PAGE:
Outer Island Expeditions' fleet of kayaks and boats safely cruises at speeds of up to 50 miles per hour through frothy crests ebbing amid the striking sights and wildlife of the San Juan islands. Venturing as far as 50 miles into Canadian waters, whale-watching excursions foster personal rapport between patrons and boat-side orcas, gray whales, or humpback whales trying to learn human etiquette for future espionage missions. Tours of Stuart Island's Turn Point lighthouse begin aboard a 22-foot Kodiak skiff, which buoys patrons through 16 miles of waters inhabited by sea lions and porpoises before they disembark and hike to the lighthouse's historical museum. Fishing charters set sail in search of ocean creatures and potable salt water from all of Outer Island Expeditions' four launch points: Smuggler's Villa Resort, Semiahmoo Resort, Lopez Island, and The Willows on Lummi Island.
The veteran athletes at Peregrine Expeditions nurture their already intimate relationships with Mother Nature during skiing and climbing excursions into the icy peaks of Mount Baker or jagged rock faces of Mount Erie. Backcountry skiing courses hone snow-skimming techniques, and intense skiing tours toe the border between the United States and Canada on two-day treks that embark each morning from a hut at base camp. Adrenaline junkies foray into Forbidden Peak for two or three days, conquering the ins and outs of navigating ice, performing mountaintop rescues, and backpacking in challenging conditions. Kid-specific expeditions tone tiny muscles and teach bird calls used to ask eagles the way to the nearest latrine as youngsters grouped by age engage in courses that span one to five days.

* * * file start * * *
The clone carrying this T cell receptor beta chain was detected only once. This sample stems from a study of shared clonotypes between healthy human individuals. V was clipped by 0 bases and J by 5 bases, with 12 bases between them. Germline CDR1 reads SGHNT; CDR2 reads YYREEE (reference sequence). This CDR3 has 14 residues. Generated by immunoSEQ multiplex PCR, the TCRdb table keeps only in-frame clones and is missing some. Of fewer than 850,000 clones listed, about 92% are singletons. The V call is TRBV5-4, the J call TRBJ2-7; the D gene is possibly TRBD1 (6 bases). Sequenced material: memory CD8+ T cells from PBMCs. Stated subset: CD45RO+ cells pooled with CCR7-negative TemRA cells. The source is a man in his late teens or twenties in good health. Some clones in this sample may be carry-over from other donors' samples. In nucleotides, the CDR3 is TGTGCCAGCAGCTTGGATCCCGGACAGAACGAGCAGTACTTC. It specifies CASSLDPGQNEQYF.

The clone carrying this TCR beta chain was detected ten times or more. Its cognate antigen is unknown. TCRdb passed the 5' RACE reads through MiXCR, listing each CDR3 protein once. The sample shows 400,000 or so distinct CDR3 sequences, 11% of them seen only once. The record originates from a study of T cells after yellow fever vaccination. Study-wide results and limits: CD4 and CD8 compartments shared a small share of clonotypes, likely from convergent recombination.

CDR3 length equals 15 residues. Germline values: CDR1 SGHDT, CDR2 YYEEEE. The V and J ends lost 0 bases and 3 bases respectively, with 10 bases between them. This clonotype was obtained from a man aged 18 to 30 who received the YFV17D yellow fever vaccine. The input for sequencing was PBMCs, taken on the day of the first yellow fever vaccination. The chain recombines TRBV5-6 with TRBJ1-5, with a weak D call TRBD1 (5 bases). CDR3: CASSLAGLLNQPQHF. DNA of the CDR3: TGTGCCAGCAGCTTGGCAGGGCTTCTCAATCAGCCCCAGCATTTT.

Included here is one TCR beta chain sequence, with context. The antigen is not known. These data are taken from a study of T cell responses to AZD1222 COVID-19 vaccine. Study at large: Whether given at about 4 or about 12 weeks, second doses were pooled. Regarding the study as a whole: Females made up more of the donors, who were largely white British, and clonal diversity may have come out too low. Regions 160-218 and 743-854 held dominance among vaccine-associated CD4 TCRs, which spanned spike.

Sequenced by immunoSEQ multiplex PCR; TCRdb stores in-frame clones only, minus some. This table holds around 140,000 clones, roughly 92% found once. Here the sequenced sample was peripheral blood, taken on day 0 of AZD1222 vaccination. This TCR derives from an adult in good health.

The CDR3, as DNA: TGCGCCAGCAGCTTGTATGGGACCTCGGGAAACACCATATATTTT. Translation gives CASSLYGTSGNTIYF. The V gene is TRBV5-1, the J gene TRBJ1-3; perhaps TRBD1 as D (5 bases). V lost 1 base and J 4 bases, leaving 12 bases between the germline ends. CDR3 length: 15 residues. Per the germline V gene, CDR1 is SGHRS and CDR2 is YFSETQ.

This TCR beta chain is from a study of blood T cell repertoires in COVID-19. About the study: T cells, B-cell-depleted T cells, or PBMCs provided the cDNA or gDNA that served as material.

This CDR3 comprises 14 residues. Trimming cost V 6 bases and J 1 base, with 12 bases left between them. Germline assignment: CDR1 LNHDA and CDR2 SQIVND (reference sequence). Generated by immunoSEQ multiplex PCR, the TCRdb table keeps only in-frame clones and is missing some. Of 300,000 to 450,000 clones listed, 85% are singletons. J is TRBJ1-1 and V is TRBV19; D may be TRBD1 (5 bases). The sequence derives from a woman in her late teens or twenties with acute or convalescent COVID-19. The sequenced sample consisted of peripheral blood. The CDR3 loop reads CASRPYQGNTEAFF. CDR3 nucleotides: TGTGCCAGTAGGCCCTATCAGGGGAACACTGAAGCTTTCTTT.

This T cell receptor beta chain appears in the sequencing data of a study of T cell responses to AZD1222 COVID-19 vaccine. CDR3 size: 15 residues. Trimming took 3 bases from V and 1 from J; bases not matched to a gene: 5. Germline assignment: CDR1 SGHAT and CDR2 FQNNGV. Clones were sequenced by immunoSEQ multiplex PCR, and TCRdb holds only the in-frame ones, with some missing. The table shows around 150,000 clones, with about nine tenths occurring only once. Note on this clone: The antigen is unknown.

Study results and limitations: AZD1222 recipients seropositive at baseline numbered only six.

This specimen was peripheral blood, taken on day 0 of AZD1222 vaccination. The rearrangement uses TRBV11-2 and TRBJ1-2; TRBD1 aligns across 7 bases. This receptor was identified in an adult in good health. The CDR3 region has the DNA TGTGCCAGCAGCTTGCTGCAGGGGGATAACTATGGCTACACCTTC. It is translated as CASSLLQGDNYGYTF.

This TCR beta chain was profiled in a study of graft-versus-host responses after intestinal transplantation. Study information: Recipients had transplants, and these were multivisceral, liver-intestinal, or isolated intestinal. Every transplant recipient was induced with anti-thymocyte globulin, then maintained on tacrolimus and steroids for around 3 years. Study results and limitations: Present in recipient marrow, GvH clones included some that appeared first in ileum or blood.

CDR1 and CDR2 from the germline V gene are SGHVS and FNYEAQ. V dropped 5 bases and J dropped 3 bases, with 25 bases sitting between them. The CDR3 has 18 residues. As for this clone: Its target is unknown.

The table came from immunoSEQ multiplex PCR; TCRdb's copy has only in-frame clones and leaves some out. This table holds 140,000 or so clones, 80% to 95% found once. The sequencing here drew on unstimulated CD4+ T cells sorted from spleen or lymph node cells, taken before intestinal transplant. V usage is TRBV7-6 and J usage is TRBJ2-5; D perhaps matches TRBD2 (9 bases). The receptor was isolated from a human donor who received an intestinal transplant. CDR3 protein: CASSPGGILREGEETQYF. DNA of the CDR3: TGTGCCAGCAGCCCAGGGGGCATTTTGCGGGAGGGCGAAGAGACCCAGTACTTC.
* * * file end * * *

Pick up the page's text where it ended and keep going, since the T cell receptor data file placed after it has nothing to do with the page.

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For more than 30 years, the non-profit, volunteer-driven Canadian Museum of Flight has educated aviation enthusiasts about British Columbia's flying-machine history with a comprehensive, well-preserved collection of aircraft and aviation artifacts. Among its flock of winged warriors, visitors will find replicas of WW1 aircrafts, a Waco biplane from 1930, a Douglas DC-3 transport from 1940, and a 1942 Hampden bomber, which was used in World War II and is the last craft of its type in existence. Hand-plucked jets include a de Havilland Vampire fighter, the all-Canadian designed and built CF-100, and the needle-nosed Lockheed Starfighter. While some of these crafts, like a third eye, are just for show, many of the fleet-footed fleet regularly take to the skies at airshows and events during the warmer months. Groupon users also receive a 15% discount off anything in the aviation gift shop.
When doctors told Joey and Darryl Simon that their son Jet?s premature birth could result in learning disabilities, the couple immersed him in the world of art as a means of helping him overcome any educational obstacles. Their tutelage and care paid off, resulting in an impressive array of paintings from their child at a very young age. Jet?s talent and creativity inspired his parents to establish 4Cats Arts Studio in hopes of unleashing the inner artists of other children as well as adults. The Simons accomplish this mission through hands-on sessions in mixed media, painting, and Artist Focus classes, which concentrate on the histories and styles of certain artists, such as Picasso?s cubism and Andy Warhol?s self-portraits of soup cans.
The tenure of US Coast Guard?certified Captain Brett as captain of the Island Whaler began as a dream. In the course of nine months, he had a recurring dream about an unusual flatbed boat, which replaced his normal dreams about beating up Napoleon with Horatio Hornblower. More than a year after the visions stopped, Brett discovered his fantasy boat sitting in a parking lot in Anacortes. He now owns that boat and pilots the open-topped Island Whaler through picturesque waters to view the multitudinous wildlife found in and around Deception Pass.
The open deck and low-slung cabin of the seafaring sloop grants easy, panoramic views of the steep, rocky landscape. Captain Brett chimes in against the breeze with educational details about the pass's historical significance, structures, and ecology. Throughout the tours, spritely fauna with unevolved senses of stage fright perform lively, natural ballets as visitors potentially lock eyes with bald eagles, seals, porpoises, gray whales, and Pacific Northwest giant squid.